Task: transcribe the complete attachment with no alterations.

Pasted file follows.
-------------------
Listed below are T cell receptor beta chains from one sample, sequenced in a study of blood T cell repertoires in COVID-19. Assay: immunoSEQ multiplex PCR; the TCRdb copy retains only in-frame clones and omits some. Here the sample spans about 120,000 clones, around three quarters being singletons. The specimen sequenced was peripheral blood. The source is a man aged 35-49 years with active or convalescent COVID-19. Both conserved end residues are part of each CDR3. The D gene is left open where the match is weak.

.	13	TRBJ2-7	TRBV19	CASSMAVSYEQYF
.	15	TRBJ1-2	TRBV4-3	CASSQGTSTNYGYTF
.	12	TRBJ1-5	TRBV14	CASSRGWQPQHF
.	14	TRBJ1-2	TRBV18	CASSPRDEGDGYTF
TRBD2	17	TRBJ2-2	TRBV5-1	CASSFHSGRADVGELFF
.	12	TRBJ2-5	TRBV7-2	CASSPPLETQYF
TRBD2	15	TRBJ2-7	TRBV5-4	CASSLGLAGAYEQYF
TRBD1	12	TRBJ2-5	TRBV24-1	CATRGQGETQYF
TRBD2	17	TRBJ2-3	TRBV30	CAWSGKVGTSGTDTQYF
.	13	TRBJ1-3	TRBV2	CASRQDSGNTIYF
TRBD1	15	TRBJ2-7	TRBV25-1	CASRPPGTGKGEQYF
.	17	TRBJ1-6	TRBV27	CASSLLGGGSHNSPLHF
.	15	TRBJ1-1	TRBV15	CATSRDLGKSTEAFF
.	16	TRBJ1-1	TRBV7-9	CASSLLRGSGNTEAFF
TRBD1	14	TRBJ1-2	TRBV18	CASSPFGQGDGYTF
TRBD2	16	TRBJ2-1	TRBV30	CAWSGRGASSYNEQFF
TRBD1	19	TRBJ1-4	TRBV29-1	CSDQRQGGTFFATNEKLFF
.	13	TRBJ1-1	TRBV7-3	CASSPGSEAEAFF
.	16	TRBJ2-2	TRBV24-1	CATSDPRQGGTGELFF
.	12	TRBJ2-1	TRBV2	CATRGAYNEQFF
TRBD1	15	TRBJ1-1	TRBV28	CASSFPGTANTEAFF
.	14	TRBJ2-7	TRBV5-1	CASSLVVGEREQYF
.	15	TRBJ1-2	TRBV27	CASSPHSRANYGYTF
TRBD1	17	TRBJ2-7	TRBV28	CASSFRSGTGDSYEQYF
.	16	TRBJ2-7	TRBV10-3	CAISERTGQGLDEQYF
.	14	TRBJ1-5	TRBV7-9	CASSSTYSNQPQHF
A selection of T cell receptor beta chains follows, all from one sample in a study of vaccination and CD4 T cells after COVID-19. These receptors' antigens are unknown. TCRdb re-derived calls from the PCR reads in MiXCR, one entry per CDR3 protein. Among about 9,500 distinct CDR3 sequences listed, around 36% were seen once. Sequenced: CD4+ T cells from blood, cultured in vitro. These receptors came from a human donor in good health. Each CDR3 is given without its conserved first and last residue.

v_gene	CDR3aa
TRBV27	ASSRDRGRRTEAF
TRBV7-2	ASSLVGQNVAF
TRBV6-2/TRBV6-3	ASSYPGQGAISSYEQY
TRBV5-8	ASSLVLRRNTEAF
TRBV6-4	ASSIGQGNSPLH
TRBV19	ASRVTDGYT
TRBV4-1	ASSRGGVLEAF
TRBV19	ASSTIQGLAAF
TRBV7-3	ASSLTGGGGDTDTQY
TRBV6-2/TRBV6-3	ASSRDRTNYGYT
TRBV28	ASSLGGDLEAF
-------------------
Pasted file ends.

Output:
Listed below are T cell receptor beta chains from one sample, sequenced in a study of blood T cell repertoires in COVID-19. Assay: immunoSEQ multiplex PCR; the TCRdb copy retains only in-frame clones and omits some. Here the sample spans about 120,000 clones, around three quarters being singletons. The specimen sequenced was peripheral blood. The source is a man aged 35-49 years with active or convalescent COVID-19. Both conserved end residues are part of each CDR3. The D gene is left open where the match is weak.

.	13	TRBJ2-7	TRBV19	CASSMAVSYEQYF
.	15	TRBJ1-2	TRBV4-3	CASSQGTSTNYGYTF
.	12	TRBJ1-5	TRBV14	CASSRGWQPQHF
.	14	TRBJ1-2	TRBV18	CASSPRDEGDGYTF
TRBD2	17	TRBJ2-2	TRBV5-1	CASSFHSGRADVGELFF
.	12	TRBJ2-5	TRBV7-2	CASSPPLETQYF
TRBD2	15	TRBJ2-7	TRBV5-4	CASSLGLAGAYEQYF
TRBD1	12	TRBJ2-5	TRBV24-1	CATRGQGETQYF
TRBD2	17	TRBJ2-3	TRBV30	CAWSGKVGTSGTDTQYF
.	13	TRBJ1-3	TRBV2	CASRQDSGNTIYF
TRBD1	15	TRBJ2-7	TRBV25-1	CASRPPGTGKGEQYF
.	17	TRBJ1-6	TRBV27	CASSLLGGGSHNSPLHF
.	15	TRBJ1-1	TRBV15	CATSRDLGKSTEAFF
.	16	TRBJ1-1	TRBV7-9	CASSLLRGSGNTEAFF
TRBD1	14	TRBJ1-2	TRBV18	CASSPFGQGDGYTF
TRBD2	16	TRBJ2-1	TRBV30	CAWSGRGASSYNEQFF
TRBD1	19	TRBJ1-4	TRBV29-1	CSDQRQGGTFFATNEKLFF
.	13	TRBJ1-1	TRBV7-3	CASSPGSEAEAFF
.	16	TRBJ2-2	TRBV24-1	CATSDPRQGGTGELFF
.	12	TRBJ2-1	TRBV2	CATRGAYNEQFF
TRBD1	15	TRBJ1-1	TRBV28	CASSFPGTANTEAFF
.	14	TRBJ2-7	TRBV5-1	CASSLVVGEREQYF
.	15	TRBJ1-2	TRBV27	CASSPHSRANYGYTF
TRBD1	17	TRBJ2-7	TRBV28	CASSFRSGTGDSYEQYF
.	16	TRBJ2-7	TRBV10-3	CAISERTGQGLDEQYF
.	14	TRBJ1-5	TRBV7-9	CASSSTYSNQPQHF
A selection of T cell receptor beta chains follows, all from one sample in a study of vaccination and CD4 T cells after COVID-19. These receptors' antigens are unknown. TCRdb re-derived calls from the PCR reads in MiXCR, one entry per CDR3 protein. Among about 9,500 distinct CDR3 sequences listed, around 36% were seen once. Sequenced: CD4+ T cells from blood, cultured in vitro. These receptors came from a human donor in good health. Each CDR3 is given without its conserved first and last residue.

v_gene	CDR3aa
TRBV27	ASSRDRGRRTEAF
TRBV7-2	ASSLVGQNVAF
TRBV6-2/TRBV6-3	ASSYPGQGAISSYEQY
TRBV5-8	ASSLVLRRNTEAF
TRBV6-4	ASSIGQGNSPLH
TRBV19	ASRVTDGYT
TRBV4-1	ASSRGGVLEAF
TRBV19	ASSTIQGLAAF
TRBV7-3	ASSLTGGGGDTDTQY
TRBV6-2/TRBV6-3	ASSRDRTNYGYT
TRBV28	ASSLGGDLEAF